The editorial board of the Proceedings of the National Academy of Sciences (PNAS) decided last week to publish two papers linked to academy member Lynn Margulis, a cell biologist at the University of Massachusetts, Amherst. PNAS editor-in-chief Randy Schekman had written Margulis over “apparent selective communication of reviews” of a controversial paper by non-academy member Donald Williamson, a retired zoologist from the University of Liverpool, UK.
Williamson’s paper, which was ‘communicated’ by Margulis under the soon-to-be-defunct ‘Track I’ submission route that allows academy members to handle the peer review process for their colleagues, was published online in August, but was held up from print publication last month following a report in Scientific American that cited Margulis as saying that she obtained “6 or 7” reviews before receiving the “2 or 3” positive ones that recommended acceptance. The publication of a second paper, co-authored by Margulis, was also suspended because of the controversy (see ‘Row at US journal widens’).
Both papers will now move forward, says PNAS managing editor Daniel Salsbury. Williamson’s paper, however, will be accompanied by a letter to the editor from Gonzalo Giribet, an invertebrate zoologist at Harvard University in Cambridge, Massachusetts.
Williamson’s hypothesis that caterpillars arose from an accidental mating between butterflies and velvet worms “is the most stupid thing that has ever been proposed,” Giribet told Nature. “It’s like if I said that humans had sex with fish and then you get whales. It’s nonsense. It’s a non-scientific hypothesis.”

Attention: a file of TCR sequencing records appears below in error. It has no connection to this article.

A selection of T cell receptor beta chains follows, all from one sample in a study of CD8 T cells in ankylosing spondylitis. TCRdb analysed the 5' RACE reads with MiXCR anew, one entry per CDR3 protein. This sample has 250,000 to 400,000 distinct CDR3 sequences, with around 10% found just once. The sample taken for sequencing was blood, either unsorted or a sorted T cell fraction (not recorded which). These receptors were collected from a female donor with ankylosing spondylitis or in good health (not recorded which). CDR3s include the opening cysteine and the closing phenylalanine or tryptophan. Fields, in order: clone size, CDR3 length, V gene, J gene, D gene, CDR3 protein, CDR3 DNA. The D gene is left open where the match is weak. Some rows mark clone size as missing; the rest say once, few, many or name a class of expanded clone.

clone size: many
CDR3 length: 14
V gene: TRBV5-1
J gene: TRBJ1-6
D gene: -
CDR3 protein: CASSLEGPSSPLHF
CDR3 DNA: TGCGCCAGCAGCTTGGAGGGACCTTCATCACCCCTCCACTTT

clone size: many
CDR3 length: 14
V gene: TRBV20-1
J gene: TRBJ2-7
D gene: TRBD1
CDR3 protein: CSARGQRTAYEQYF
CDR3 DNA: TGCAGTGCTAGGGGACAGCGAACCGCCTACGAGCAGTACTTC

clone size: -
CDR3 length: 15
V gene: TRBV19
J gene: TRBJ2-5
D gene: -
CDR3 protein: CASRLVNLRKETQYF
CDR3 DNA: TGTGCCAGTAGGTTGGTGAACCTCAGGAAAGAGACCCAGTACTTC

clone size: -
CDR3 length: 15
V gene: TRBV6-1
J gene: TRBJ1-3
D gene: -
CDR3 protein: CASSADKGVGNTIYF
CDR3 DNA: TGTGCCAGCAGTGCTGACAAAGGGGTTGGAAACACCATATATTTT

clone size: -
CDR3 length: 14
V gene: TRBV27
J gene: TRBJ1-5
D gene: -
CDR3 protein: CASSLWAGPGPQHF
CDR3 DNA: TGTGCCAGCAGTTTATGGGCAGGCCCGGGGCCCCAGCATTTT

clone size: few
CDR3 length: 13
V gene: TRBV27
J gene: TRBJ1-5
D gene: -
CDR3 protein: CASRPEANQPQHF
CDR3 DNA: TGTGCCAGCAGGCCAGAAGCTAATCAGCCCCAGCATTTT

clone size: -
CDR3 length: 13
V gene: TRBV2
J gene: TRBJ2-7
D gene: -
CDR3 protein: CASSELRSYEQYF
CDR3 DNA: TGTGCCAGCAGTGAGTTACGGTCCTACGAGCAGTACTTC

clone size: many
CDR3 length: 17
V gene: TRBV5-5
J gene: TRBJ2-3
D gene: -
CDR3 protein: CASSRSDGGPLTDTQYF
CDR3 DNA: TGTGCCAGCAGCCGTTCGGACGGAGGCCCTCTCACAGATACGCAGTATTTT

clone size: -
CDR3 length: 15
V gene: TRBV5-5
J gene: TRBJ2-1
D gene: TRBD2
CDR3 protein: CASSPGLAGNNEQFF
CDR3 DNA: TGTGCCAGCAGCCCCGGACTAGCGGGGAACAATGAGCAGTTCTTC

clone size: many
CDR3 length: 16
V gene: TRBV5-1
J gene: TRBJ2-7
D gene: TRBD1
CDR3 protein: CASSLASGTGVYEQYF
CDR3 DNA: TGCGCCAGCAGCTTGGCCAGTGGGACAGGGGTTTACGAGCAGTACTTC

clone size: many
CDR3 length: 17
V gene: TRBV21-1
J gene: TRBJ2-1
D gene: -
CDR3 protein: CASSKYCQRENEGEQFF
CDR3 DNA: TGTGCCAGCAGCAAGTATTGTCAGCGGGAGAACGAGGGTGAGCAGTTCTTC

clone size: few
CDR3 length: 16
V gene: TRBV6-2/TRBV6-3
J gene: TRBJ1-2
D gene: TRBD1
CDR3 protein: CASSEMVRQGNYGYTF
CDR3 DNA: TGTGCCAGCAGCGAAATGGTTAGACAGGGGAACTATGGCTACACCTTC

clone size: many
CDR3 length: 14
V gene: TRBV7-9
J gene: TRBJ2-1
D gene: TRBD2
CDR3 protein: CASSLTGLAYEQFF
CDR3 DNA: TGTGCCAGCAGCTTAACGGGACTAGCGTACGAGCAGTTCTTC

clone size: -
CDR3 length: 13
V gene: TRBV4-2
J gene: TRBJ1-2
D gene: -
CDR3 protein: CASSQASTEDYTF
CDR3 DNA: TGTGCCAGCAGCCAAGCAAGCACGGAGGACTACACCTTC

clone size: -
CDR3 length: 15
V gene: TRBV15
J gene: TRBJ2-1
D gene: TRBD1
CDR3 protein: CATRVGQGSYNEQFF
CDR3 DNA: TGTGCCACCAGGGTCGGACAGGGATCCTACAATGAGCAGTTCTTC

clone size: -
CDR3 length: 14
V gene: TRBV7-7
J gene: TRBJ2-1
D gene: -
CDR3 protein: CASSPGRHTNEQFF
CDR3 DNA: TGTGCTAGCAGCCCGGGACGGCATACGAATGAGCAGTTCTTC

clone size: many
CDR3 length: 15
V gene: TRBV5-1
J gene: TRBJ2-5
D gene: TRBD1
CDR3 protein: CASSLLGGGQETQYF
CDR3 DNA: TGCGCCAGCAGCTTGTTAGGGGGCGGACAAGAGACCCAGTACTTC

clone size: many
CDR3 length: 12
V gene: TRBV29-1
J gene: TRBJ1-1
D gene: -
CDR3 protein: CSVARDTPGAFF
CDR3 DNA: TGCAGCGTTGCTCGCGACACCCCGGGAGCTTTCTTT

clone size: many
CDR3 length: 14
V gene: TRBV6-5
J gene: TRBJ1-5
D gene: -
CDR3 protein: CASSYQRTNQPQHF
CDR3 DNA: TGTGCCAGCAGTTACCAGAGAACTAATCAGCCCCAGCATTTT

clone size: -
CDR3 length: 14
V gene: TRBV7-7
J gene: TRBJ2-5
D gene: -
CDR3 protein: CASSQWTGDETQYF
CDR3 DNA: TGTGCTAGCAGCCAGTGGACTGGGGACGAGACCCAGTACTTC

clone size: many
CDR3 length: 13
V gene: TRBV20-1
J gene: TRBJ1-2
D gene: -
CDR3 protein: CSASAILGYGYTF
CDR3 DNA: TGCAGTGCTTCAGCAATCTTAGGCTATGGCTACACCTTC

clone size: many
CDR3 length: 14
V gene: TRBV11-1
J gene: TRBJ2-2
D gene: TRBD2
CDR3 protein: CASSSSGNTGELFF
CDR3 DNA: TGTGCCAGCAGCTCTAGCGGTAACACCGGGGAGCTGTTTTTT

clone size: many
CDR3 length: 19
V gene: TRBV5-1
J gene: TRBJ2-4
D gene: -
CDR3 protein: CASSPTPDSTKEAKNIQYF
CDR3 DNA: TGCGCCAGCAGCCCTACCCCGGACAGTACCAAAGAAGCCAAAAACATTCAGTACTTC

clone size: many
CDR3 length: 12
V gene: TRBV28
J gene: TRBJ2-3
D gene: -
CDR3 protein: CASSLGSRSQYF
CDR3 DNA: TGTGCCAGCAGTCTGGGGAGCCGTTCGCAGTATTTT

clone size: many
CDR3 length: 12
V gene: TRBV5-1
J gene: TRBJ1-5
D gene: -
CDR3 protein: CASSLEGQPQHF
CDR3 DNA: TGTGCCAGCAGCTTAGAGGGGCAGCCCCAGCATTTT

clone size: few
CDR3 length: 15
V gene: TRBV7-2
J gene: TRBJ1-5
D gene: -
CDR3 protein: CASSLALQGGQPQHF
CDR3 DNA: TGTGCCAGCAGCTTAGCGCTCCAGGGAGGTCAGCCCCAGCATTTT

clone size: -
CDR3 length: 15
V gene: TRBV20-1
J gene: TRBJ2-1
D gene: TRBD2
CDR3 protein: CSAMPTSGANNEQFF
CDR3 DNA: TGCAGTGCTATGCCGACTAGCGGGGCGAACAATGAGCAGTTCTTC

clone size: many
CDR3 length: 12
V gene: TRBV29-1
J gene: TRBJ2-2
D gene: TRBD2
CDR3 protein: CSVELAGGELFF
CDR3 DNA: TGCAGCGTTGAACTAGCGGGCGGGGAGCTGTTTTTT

Williamson, who is writing a response that will be published alongside Giribet’s commentary, says that Giribet’s letter “missed the point” of the study by focusing on the evolutionary relationship between insects and velvet worms, rather than the possibility of hybridization. Giribet counters that he was short on space, owing to PNAS’s limit of 250 words and five references, and so he concentrated on only one of many criticisms.
The fate of a third paper, also communicated by Margulis, which was challenged by an anonymous PNAS editorial board member following acceptance by three anonymous reviewers, remains up in the air. The study’s author, John Hall, a computational biologist based in New York City who is an adjunct professor in the same department as Margulis, says he is currently preparing a response to the board member’s concerns about his methods used to compare gene sequences. Salsbury declined to comment on the status of Hall’s paper.
Image: Velvet worm from Wikimedia Commons